In the cartoon Batman, police commissioner Gordon sends for the caped crusader by shining a bat symbol into the dark night sky. In real life, a South American frog can unknowingly call real bats at night by simply making ripples in the water.
While sitting in a shallow pond, the male túngara frog makes the small waves as he tries to lure female frogs to mate with him.
As he calls, the frog inflates and deflates a balloon-like vocal sac that creates the ripples in the water.
Bats are essentially blind, but they have the ability to find their prey by sending out sounds and listening for how long it takes the sound to bounce back – similar to sonar that was developed for ships to detect submarines underwater. That sonar, called echolocation, also helps the fringe-lipped bat detect the ripples that the túngara frogs make, so they can swoop down and capture the frogs for a meal.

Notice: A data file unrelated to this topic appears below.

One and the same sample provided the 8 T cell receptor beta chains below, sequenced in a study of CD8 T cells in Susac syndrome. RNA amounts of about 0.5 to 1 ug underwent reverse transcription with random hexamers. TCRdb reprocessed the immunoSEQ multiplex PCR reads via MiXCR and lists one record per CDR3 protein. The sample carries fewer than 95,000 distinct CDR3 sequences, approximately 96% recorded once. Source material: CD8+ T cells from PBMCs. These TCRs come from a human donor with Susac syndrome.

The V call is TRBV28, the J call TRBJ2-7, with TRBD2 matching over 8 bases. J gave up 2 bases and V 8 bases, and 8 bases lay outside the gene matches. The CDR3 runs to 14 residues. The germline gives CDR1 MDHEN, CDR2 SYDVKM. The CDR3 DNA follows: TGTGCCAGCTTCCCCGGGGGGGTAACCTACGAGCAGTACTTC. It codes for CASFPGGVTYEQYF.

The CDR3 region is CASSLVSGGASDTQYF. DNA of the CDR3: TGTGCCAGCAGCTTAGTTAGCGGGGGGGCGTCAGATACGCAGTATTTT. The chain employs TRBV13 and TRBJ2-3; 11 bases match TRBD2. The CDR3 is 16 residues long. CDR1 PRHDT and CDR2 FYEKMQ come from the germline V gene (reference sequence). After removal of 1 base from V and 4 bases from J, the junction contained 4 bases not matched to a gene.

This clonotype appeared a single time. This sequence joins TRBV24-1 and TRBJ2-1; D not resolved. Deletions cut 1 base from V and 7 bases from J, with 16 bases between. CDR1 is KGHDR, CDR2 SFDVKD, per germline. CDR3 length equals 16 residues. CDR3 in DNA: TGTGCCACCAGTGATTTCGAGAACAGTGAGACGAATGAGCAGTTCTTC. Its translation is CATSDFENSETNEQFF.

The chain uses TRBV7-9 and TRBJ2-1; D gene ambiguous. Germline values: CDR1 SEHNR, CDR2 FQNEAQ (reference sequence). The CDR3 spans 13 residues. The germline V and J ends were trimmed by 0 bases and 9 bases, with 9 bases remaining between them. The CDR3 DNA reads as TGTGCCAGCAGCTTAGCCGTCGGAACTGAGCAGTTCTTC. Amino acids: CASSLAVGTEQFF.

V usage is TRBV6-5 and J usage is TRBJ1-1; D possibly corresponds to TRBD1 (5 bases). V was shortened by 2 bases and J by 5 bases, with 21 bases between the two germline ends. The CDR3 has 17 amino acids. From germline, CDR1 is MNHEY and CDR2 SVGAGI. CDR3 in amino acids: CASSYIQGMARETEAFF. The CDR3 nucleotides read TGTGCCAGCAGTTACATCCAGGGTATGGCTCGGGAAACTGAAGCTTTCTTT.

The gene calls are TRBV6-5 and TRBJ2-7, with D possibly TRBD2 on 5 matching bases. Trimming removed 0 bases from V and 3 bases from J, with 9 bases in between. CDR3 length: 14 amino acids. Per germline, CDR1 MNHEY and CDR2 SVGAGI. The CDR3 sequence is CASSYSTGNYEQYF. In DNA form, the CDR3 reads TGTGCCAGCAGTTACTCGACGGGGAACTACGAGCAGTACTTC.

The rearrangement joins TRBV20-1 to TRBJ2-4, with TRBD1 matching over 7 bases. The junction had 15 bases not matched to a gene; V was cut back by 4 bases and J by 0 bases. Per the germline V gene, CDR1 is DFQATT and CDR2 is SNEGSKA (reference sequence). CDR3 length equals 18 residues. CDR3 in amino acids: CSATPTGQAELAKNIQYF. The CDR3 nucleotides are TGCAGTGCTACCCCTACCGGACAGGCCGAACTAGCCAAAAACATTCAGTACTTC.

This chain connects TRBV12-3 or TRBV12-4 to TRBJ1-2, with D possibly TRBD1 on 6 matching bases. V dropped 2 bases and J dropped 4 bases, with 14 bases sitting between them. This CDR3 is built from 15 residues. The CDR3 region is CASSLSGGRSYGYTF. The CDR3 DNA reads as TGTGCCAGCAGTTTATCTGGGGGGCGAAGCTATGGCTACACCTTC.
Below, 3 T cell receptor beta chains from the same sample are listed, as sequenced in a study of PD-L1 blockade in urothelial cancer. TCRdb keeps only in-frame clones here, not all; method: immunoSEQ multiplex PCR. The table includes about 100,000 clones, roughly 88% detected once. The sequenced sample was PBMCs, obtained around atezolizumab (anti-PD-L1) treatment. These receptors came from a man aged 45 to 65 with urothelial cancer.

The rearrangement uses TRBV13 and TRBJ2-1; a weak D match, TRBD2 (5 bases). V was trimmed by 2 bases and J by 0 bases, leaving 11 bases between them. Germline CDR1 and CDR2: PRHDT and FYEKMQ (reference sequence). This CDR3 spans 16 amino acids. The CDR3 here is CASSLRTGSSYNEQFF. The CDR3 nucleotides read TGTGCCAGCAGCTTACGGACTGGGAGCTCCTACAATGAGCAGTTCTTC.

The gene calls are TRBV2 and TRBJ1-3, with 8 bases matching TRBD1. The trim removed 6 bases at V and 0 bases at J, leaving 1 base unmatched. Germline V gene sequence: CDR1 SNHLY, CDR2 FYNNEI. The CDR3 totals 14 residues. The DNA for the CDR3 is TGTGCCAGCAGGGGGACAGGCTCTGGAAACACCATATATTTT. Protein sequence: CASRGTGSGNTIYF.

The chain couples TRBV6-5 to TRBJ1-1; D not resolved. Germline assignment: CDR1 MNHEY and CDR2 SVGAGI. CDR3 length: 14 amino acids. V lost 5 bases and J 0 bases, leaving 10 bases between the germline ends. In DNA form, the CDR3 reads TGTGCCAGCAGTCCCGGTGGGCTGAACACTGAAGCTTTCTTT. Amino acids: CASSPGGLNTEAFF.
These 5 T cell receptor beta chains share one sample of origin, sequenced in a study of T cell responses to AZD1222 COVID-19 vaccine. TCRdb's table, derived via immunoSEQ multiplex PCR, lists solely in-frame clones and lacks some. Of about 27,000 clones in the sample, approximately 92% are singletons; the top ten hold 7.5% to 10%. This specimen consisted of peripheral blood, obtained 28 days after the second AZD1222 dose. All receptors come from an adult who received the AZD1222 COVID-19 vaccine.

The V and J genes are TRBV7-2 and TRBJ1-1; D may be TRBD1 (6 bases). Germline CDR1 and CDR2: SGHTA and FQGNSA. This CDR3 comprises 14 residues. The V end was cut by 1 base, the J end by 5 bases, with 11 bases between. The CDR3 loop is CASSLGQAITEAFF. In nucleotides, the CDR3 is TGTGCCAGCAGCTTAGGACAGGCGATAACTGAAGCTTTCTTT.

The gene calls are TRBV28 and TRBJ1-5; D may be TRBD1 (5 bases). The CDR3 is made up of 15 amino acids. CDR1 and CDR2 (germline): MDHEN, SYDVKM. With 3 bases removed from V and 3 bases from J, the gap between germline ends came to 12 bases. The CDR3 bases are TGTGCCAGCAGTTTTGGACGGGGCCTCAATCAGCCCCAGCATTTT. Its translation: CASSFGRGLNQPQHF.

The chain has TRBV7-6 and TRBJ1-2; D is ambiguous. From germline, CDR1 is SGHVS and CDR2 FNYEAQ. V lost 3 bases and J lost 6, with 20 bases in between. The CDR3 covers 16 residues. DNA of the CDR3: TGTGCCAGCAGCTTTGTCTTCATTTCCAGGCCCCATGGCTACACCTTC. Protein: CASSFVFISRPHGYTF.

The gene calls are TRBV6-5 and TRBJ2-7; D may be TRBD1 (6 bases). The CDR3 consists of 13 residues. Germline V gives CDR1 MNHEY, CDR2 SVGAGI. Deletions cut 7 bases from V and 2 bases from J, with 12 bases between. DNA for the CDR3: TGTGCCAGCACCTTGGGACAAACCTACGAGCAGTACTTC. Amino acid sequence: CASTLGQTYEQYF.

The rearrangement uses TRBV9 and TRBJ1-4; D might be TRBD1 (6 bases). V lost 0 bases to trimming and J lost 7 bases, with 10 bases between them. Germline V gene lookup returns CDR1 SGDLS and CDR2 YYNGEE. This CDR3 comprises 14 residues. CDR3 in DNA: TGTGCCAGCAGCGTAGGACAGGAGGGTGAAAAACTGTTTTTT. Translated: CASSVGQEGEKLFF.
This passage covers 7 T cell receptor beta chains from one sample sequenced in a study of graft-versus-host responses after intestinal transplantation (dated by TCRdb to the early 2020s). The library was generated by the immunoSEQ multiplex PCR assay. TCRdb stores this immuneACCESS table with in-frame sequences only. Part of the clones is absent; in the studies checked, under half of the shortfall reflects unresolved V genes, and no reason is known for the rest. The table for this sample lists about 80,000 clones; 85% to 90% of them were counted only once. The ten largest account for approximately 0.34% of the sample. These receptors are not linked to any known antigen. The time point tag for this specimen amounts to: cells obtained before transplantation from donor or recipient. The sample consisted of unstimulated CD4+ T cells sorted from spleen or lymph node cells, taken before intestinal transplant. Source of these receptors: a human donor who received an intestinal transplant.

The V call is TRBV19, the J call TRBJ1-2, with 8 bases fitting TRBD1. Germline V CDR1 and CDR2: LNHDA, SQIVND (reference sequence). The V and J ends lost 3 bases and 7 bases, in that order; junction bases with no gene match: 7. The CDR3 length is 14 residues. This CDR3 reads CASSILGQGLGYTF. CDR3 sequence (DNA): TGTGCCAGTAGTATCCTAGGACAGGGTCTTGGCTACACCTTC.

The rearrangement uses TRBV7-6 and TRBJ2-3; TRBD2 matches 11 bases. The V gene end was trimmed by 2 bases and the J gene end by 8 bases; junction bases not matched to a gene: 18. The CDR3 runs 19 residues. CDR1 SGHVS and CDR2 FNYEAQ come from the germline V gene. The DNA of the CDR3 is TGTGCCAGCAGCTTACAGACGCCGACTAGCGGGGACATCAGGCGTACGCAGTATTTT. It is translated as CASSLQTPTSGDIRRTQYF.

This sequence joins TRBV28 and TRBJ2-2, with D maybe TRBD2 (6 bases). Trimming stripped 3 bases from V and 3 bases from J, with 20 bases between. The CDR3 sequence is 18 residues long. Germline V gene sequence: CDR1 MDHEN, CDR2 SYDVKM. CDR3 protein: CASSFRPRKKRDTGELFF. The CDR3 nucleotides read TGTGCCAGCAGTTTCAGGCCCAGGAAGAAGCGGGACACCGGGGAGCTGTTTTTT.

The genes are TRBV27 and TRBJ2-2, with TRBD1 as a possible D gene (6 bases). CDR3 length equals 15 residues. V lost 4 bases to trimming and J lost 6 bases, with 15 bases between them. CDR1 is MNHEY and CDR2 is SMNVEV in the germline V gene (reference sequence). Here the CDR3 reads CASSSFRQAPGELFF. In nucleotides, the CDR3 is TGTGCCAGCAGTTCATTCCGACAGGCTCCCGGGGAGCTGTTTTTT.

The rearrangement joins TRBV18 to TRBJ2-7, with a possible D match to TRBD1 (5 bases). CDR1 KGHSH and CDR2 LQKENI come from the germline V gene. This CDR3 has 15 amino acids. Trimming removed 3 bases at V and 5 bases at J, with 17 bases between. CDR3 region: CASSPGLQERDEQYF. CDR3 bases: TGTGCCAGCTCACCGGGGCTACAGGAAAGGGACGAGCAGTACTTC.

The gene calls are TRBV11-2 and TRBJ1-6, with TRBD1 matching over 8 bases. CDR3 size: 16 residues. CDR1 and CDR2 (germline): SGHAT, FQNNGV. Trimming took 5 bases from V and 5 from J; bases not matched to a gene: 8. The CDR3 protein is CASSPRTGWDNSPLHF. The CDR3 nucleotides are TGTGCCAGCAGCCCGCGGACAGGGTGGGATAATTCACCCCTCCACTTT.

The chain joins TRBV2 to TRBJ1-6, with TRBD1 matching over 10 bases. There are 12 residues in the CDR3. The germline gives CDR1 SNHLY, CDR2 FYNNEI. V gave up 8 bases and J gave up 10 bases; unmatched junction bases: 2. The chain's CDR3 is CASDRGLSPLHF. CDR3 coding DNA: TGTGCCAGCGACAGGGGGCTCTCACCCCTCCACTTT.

A túngara frog will stop calling if it sees a bat, but ripples will continue moving for several seconds after the frog’s call stops. Think of the ripples as a bull’s-eye that the bat can zero in on. Frogs that call from water littered with leaves are more likely to avoid bats because the leaves stop the ripples.
The ripples also seem to encourage rival male frogs to challenge for mating rights. Without ripples, the rivals responded less enthusiastically. And when the ripples were close to a rival frog, the rival tended to call less or stop, maybe to prepare for a fight or to get away.
– Brett French, Gazette Outdoors editor